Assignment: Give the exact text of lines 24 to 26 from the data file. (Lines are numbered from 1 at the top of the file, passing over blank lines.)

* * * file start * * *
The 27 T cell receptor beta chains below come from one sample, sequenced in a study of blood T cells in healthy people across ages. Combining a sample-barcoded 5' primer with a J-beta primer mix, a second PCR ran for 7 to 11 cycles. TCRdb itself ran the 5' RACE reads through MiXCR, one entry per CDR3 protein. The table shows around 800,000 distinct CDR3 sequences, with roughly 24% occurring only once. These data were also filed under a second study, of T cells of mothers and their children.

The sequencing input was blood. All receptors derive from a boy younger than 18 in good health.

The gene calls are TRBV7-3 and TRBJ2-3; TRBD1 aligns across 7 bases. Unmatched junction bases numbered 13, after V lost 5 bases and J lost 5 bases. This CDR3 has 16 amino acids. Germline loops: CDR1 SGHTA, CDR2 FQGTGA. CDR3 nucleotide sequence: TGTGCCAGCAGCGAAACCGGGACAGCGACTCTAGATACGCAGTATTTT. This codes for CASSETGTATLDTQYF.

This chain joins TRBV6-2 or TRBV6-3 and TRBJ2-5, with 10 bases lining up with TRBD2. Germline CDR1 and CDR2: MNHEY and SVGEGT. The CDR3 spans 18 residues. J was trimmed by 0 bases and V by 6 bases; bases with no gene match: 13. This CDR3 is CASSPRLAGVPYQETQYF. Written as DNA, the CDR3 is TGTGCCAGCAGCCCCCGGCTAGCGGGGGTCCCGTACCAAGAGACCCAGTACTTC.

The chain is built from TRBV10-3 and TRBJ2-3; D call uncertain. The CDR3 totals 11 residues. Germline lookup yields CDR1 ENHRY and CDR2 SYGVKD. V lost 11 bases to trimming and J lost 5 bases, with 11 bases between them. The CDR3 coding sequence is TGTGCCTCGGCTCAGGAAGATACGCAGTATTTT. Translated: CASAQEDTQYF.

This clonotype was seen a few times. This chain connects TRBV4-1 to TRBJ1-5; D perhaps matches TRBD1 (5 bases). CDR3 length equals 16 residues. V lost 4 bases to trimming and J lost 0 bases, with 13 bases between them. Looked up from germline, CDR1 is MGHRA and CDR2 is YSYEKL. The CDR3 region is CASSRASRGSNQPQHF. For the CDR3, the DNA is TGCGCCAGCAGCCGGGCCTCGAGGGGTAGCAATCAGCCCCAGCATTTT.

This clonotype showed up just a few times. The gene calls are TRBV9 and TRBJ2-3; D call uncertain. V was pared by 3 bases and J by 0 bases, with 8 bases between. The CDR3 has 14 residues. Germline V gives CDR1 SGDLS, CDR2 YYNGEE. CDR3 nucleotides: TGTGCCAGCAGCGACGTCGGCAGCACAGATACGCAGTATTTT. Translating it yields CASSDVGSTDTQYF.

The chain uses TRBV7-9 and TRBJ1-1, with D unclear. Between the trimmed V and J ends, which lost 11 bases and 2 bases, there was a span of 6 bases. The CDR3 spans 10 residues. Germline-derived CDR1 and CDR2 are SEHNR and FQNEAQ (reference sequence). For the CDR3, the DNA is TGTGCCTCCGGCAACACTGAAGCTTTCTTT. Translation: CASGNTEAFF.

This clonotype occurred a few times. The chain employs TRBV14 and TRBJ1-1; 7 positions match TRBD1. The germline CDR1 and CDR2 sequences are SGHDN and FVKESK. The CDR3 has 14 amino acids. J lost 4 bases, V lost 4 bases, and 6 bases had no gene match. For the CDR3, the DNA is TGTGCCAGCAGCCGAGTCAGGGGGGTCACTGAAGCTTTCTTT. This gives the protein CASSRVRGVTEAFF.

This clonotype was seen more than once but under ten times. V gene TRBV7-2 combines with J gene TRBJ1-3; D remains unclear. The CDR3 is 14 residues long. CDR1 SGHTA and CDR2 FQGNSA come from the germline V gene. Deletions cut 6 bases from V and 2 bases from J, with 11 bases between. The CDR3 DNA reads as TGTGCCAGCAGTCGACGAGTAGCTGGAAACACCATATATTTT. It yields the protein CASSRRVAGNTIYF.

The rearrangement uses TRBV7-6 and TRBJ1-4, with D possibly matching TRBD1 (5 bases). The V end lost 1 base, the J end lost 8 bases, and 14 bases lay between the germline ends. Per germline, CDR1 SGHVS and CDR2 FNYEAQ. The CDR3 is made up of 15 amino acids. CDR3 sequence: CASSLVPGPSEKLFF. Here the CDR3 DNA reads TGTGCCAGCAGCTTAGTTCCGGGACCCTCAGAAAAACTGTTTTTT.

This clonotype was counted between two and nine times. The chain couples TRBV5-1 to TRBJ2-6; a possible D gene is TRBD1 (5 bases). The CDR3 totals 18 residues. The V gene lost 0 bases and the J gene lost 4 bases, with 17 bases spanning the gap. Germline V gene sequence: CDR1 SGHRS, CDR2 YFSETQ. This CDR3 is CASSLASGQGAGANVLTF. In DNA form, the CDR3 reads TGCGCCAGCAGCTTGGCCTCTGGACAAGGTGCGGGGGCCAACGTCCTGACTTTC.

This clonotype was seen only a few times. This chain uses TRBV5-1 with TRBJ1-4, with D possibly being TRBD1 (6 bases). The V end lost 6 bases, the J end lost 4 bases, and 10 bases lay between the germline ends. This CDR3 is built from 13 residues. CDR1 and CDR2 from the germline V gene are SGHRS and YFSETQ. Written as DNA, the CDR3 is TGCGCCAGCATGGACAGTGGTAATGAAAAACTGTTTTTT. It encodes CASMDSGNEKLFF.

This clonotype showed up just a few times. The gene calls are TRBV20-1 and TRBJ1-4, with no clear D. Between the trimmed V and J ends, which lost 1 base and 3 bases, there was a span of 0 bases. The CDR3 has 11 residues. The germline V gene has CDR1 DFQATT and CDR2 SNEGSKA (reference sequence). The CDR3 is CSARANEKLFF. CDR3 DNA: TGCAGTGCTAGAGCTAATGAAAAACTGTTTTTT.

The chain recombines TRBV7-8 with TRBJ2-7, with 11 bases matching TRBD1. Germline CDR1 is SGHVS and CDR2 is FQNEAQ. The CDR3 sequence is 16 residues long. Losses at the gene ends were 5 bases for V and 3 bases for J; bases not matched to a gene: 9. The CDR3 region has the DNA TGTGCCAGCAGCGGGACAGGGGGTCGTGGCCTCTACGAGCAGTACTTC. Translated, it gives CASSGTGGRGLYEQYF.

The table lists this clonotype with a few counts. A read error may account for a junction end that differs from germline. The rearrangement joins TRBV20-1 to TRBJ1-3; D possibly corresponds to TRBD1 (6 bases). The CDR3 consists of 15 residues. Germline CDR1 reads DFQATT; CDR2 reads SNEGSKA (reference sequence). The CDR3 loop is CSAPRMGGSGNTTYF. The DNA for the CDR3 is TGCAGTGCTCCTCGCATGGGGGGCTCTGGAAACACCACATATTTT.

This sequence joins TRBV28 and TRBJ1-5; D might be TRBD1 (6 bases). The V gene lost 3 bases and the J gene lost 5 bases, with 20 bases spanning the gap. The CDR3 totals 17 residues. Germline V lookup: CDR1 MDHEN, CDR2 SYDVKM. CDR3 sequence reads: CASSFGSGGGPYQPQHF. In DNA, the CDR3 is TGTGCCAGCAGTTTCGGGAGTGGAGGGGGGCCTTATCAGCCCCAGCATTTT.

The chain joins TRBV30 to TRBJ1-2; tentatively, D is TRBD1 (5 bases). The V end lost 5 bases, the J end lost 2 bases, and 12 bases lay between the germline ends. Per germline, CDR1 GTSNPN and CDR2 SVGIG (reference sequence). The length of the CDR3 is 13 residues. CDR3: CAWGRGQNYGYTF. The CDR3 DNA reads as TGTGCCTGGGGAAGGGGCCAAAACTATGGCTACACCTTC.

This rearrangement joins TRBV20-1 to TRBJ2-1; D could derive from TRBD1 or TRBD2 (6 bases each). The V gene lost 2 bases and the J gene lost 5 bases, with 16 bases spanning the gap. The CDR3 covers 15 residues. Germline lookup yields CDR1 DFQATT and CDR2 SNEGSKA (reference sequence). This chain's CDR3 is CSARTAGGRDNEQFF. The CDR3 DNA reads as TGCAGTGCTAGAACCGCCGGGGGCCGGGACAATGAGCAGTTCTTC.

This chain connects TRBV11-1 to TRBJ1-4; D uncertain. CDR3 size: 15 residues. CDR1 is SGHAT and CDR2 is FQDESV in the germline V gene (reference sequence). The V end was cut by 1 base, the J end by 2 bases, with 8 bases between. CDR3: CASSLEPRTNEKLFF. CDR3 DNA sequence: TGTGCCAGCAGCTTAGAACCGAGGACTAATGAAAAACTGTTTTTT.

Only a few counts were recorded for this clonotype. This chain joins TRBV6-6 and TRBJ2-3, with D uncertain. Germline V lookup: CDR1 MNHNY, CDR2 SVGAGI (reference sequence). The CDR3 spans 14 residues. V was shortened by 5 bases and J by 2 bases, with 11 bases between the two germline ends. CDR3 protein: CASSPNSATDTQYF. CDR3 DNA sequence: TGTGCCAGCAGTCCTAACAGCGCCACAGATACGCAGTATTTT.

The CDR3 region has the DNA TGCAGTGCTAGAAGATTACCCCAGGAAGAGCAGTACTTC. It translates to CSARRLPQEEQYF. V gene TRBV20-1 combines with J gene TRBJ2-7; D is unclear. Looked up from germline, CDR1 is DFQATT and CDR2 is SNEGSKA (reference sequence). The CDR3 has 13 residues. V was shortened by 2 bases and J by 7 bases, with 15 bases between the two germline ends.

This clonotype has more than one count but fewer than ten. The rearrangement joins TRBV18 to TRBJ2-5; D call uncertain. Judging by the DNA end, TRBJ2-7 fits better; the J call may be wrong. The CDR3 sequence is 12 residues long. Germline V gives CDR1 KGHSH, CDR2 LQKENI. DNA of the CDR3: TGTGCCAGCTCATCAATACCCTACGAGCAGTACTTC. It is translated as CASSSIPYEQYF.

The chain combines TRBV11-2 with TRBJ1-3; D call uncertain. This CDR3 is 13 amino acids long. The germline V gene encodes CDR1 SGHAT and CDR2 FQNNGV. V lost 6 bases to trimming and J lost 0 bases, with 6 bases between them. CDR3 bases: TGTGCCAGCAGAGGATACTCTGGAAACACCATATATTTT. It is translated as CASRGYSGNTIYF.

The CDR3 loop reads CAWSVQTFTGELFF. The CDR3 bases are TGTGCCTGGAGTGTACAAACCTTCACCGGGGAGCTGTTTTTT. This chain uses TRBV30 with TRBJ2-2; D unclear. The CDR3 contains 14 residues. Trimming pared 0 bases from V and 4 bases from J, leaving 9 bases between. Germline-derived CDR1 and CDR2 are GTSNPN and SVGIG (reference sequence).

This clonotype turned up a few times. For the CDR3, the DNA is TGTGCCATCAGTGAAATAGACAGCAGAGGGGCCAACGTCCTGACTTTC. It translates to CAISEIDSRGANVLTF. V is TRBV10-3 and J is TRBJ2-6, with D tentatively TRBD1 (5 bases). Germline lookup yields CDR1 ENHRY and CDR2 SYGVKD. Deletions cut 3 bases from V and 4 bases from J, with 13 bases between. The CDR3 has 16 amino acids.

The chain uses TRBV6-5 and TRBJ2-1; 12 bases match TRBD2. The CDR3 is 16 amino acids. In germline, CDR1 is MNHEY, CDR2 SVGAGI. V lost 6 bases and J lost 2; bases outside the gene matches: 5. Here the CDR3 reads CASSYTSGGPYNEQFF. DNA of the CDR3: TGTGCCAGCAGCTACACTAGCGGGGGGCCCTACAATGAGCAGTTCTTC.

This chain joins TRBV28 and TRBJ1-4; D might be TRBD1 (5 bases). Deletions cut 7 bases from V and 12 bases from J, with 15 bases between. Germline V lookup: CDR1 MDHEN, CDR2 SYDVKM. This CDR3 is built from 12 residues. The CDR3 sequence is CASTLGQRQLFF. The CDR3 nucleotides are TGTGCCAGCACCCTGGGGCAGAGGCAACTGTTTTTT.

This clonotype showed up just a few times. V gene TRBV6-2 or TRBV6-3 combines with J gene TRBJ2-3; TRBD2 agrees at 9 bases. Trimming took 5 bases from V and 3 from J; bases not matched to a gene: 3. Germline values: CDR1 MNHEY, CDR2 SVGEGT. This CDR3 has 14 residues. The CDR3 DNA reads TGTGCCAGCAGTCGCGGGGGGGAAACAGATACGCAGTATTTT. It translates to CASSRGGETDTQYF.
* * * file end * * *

The chain combines TRBV11-2 with TRBJ1-3; D call uncertain. This CDR3 is 13 amino acids long. The germline V gene encodes CDR1 SGHAT and CDR2 FQNNGV. V lost 6 bases to trimming and J lost 0 bases, with 6 bases between them. CDR3 bases: TGTGCCAGCAGAGGATACTCTGGAAACACCATATATTTT. It is translated as CASRGYSGNTIYF.

The CDR3 loop reads CAWSVQTFTGELFF. The CDR3 bases are TGTGCCTGGAGTGTACAAACCTTCACCGGGGAGCTGTTTTTT. This chain uses TRBV30 with TRBJ2-2; D unclear. The CDR3 contains 14 residues. Trimming pared 0 bases from V and 4 bases from J, leaving 9 bases between. Germline-derived CDR1 and CDR2 are GTSNPN and SVGIG (reference sequence).

This clonotype turned up a few times. For the CDR3, the DNA is TGTGCCATCAGTGAAATAGACAGCAGAGGGGCCAACGTCCTGACTTTC. It translates to CAISEIDSRGANVLTF. V is TRBV10-3 and J is TRBJ2-6, with D tentatively TRBD1 (5 bases). Germline lookup yields CDR1 ENHRY and CDR2 SYGVKD. Deletions cut 3 bases from V and 4 bases from J, with 13 bases between. The CDR3 has 16 amino acids.